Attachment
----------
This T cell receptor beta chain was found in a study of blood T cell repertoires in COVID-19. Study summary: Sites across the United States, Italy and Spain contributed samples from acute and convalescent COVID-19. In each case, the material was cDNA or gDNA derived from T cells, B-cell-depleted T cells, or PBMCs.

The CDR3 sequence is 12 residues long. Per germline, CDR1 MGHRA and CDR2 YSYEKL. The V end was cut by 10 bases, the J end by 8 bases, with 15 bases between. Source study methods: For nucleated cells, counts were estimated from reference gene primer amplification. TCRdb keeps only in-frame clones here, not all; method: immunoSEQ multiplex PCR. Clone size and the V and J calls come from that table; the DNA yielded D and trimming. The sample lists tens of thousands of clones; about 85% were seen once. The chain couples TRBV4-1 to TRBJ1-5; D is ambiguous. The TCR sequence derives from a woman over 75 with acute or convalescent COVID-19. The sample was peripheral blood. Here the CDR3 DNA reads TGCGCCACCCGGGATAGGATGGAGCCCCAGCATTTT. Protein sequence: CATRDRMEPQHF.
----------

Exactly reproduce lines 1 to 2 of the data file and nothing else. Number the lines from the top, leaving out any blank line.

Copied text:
This T cell receptor beta chain was found in a study of blood T cell repertoires in COVID-19. Study summary: Sites across the United States, Italy and Spain contributed samples from acute and convalescent COVID-19. In each case, the material was cDNA or gDNA derived from T cells, B-cell-depleted T cells, or PBMCs.

The CDR3 sequence is 12 residues long. Per germline, CDR1 MGHRA and CDR2 YSYEKL. The V end was cut by 10 bases, the J end by 8 bases, with 15 bases between. Source study methods: For nucleated cells, counts were estimated from reference gene primer amplification. TCRdb keeps only in-frame clones here, not all; method: immunoSEQ multiplex PCR. Clone size and the V and J calls come from that table; the DNA yielded D and trimming. The sample lists tens of thousands of clones; about 85% were seen once. The chain couples TRBV4-1 to TRBJ1-5; D is ambiguous. The TCR sequence derives from a woman over 75 with acute or convalescent COVID-19. The sample was peripheral blood. Here the CDR3 DNA reads TGCGCCACCCGGGATAGGATGGAGCCCCAGCATTTT. Protein sequence: CATRDRMEPQHF.